When the United States government is committed to going to war, it can usually count on the corporate media to amplify its message.
In the run-up to the Afghanistan and Iraq wars, for example, the media provided reliable platforms for saturating the debate with pro-war opinions (Extra!, 11–12/01, 5–6/03). But the US policy debate on Syria presented a somewhat unusual case.
The Obama administration had charged the Assad regime with responsibility for a chemical weapons attack outside of Damascus on August 21; though the US released little public evidence to support this charge, subsequent reports by the UN and Human Rights Watch provided more substantiation (FAIR Blog, 9/17/13). The White House suggested that this act had crossed Barack Obama’s “red line” on the use of chemical weapons, and would require a US military response.
The US public largely agreed with the US government account of what happened in Syria, but expressed remarkably little support for military action as the response (CNN/ORC poll, 9/6–9/8/13). And the level of official unease or outright opposition among political elites to a military attack was striking.
In other words, there was little support for war on Syria—except on US broadcast news, where most of the debates and discussions still tilted in favor of a military attack.
To get a sense of that debate, FAIR surveyed the discussion and debate segments on a key sample of broadcast outlets from August 30—the day Secretary of State John Kerry presented the US government’s intelligence linking the August 21 chemical weapons attack to the Assad regime—through September 10, the day before Obama’s address to the nation that effectively put the brakes on what had seemed like a certain drive to war.
The survey included the network Sunday shows (ABC’s This Week, NBC’s Meet the Press, CBS’s Face the Nation and Fox News Sunday), the PBS NewsHour and NPR’s Morning Edition, and three cable news shows (MSNBC’s Rachel Maddow Show, Fox News Channel’s O’Reilly Factor and CNN’s Anderson Cooper: 360o).
To focus on the policy discussion, the study excluded correspondent news reports —an NPR Pentagon correspondent filing a piece on the state of military preparedness, for instance. The survey also excluded discussions where Syria was only a passing issue. Commentaries by program hosts—a rarity—were also not included.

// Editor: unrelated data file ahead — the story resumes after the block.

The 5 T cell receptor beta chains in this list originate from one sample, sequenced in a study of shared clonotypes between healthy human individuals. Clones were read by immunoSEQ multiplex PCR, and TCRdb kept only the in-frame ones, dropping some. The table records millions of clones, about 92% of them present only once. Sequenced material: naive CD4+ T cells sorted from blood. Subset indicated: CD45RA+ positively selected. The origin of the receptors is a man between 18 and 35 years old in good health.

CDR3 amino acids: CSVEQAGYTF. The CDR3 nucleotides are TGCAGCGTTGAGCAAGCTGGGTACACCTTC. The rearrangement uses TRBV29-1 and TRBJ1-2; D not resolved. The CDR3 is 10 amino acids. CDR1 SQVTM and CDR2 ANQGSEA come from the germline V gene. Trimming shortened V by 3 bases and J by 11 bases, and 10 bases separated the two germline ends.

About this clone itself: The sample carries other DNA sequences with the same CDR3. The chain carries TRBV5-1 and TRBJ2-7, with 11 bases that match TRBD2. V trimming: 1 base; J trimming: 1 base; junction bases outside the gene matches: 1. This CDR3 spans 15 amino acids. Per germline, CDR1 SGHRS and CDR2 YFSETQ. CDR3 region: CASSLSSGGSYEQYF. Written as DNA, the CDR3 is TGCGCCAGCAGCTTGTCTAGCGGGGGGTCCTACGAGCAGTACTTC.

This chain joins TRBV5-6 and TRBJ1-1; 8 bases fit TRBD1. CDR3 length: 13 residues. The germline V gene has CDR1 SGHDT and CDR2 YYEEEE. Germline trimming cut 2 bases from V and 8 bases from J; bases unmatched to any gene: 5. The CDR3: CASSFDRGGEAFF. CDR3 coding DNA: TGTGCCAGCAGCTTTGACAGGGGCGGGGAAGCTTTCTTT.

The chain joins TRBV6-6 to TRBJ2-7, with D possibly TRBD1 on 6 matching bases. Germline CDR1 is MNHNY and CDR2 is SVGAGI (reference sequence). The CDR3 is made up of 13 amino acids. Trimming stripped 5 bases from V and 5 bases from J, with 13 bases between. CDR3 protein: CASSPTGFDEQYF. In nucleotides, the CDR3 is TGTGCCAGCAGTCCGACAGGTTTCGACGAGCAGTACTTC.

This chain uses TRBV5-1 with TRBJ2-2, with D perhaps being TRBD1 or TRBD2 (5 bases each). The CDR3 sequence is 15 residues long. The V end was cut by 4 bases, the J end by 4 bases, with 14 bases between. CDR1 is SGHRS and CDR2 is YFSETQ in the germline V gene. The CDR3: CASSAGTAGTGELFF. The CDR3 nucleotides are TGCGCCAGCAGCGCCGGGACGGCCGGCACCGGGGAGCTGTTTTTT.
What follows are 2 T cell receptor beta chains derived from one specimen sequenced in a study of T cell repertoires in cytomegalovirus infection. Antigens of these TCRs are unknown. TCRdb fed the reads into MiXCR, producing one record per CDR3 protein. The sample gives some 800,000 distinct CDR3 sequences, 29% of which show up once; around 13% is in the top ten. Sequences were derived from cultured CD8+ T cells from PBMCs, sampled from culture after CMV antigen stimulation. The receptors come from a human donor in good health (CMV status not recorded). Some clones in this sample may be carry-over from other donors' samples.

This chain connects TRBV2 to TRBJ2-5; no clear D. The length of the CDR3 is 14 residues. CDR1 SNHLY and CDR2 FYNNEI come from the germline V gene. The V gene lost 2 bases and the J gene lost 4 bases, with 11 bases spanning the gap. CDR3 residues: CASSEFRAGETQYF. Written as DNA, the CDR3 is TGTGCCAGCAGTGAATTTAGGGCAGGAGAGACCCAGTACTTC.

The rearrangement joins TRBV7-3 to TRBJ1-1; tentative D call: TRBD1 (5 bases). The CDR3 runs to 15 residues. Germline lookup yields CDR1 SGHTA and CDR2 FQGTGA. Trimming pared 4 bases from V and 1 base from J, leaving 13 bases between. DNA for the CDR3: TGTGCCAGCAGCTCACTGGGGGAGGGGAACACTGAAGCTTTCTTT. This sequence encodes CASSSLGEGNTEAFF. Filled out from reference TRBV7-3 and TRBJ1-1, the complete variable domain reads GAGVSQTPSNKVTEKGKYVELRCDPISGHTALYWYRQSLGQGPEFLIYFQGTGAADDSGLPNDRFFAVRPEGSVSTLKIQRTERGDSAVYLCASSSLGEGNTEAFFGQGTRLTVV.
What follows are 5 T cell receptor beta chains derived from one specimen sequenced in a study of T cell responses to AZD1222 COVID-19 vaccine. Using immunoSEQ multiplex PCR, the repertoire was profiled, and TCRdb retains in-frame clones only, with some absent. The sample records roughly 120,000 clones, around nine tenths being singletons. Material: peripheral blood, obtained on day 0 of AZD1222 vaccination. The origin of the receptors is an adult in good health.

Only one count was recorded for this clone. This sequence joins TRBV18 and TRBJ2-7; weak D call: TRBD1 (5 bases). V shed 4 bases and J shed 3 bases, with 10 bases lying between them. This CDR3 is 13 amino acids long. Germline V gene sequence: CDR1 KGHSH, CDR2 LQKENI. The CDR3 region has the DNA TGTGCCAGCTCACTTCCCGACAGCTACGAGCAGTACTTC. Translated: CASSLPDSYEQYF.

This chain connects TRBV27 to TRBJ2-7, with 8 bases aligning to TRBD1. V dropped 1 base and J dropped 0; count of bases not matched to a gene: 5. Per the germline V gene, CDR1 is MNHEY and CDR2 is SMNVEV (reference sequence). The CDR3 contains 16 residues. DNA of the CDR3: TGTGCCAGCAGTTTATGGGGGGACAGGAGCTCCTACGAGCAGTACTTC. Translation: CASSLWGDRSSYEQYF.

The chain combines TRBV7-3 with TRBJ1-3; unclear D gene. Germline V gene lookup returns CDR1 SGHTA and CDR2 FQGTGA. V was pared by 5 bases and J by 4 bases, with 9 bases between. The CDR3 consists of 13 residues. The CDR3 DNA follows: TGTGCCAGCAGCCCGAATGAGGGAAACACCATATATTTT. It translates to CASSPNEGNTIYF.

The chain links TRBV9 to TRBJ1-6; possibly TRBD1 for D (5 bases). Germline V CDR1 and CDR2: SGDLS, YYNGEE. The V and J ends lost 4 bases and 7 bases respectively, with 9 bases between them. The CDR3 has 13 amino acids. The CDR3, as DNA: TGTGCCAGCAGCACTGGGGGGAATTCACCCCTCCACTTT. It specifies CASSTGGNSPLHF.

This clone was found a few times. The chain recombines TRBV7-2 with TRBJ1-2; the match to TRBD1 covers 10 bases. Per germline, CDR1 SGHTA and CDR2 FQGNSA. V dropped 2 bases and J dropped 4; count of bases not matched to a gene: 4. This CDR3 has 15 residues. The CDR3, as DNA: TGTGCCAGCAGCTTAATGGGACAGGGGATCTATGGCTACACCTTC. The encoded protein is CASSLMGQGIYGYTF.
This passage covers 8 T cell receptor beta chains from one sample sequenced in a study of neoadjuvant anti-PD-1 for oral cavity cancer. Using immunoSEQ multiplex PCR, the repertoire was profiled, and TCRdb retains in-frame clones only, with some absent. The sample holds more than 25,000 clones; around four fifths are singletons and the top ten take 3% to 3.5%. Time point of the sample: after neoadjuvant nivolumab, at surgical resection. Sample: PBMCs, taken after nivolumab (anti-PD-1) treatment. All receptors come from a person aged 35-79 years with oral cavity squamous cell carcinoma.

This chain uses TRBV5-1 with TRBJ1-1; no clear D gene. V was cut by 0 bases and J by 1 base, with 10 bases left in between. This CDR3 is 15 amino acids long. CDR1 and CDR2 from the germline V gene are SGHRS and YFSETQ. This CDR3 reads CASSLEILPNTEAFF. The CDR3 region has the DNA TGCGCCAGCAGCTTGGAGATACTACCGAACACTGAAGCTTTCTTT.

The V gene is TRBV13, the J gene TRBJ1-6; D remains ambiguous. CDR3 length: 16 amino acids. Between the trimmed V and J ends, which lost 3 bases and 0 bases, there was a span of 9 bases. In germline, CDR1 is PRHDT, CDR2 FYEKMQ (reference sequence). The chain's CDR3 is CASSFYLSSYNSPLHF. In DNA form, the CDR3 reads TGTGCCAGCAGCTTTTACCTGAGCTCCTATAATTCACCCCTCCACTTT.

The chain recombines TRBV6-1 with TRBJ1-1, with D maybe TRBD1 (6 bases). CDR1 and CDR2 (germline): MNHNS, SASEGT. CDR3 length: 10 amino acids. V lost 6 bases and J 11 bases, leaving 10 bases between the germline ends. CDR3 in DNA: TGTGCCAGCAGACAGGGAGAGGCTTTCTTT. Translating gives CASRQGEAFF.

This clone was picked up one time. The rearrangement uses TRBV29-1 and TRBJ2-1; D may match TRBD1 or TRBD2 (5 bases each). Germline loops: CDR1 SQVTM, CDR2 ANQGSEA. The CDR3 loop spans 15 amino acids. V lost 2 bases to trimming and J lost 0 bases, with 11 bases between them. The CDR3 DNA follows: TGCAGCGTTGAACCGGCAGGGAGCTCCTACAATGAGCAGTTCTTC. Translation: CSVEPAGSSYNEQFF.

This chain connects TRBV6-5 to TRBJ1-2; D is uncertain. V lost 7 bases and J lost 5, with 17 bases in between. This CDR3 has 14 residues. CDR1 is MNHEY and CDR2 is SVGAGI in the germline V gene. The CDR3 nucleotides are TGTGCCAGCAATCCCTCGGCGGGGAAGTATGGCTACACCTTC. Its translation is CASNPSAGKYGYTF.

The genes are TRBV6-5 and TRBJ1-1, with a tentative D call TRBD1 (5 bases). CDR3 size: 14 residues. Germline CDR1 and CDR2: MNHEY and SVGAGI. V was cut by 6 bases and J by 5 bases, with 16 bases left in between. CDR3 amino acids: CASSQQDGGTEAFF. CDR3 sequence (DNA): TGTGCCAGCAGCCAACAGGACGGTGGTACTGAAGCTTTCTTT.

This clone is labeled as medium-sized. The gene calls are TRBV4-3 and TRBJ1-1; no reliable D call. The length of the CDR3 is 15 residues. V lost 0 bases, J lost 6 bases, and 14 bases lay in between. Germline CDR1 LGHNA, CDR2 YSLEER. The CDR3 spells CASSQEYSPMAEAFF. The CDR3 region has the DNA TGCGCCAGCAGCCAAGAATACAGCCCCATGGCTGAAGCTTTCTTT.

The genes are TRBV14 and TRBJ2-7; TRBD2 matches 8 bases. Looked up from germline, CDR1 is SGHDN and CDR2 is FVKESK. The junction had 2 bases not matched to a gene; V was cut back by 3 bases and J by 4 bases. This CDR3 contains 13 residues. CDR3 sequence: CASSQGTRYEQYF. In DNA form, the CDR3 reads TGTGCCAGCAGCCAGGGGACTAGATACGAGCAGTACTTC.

Sources participating in discussion or debate segments were coded as either supporting a military strike, opposing a military option or expressing no discernible opinion.
A total of 164 sources were included in the survey. Of that total, 54 were coded as expressing no clear position on the question of military strikes. Of those who did take a firm position, the debate was heavily tilted in favor of attacking Syria: 71 to 39, or nearly 2 to 1. On the four high-profile Sunday chat shows, those supporting military action (34 sources) outnumbered antiwar views (13 sources) by closer to 3 to 1. NBC’s Meet the Press was the only Sunday outlier, with seven pro-war guests more nearly balanced by six opposing military action. Only one guest in the study was Syrian; anti-Assad activist Zaidoun Alzoabi, who appeared on CNN (9/3/13) to voice opposition to a military strike.
One of the more striking aspects of the Syria debate was that many politicians—Republicans in particular—were openly critical of Obama but nonetheless supported military action. “I would vote yes in spite of the president’s conduct,” Rep. Peter King (R.-N.Y.) explained on Meet the Press (9/8/13), adding that he wished Obama “was more of a commander-in-chief than a community organizer.” Sen. John McCain (Face the Nation, 9/1/13) was a supporter of the war, but noted that “it has to be a strategy. It can’t just be, in my view, pinprick cruise missiles.” Some pro-war voices, like Bill Kristol of the Weekly Standard (Meet the Press, 9/1/13), thought Obama “could have intervened a year ago, two years ago.”
The same disappointment with a war that wasn’t robust enough was also offered as a reason to oppose attacking Syria: “I think lobbing a few Tomahawk missiles will not restore our credibility overseas,” declared Rep. Michael McCaul (R-Texas) on Meet the Press (9/8/13).
The amount of criticism leveled by those who ultimately agreed with the White House on attacking Syria gave the illusion of a debate that was more lively or polarized than usual. But in many respects, the media was doing as it normally does—giving the public a steady diet of pro-war opinion. It just didn’t work this time.
Research Assistance: Melanie Nakashian Sluyter.
The Real Enemy: Congressional Oversight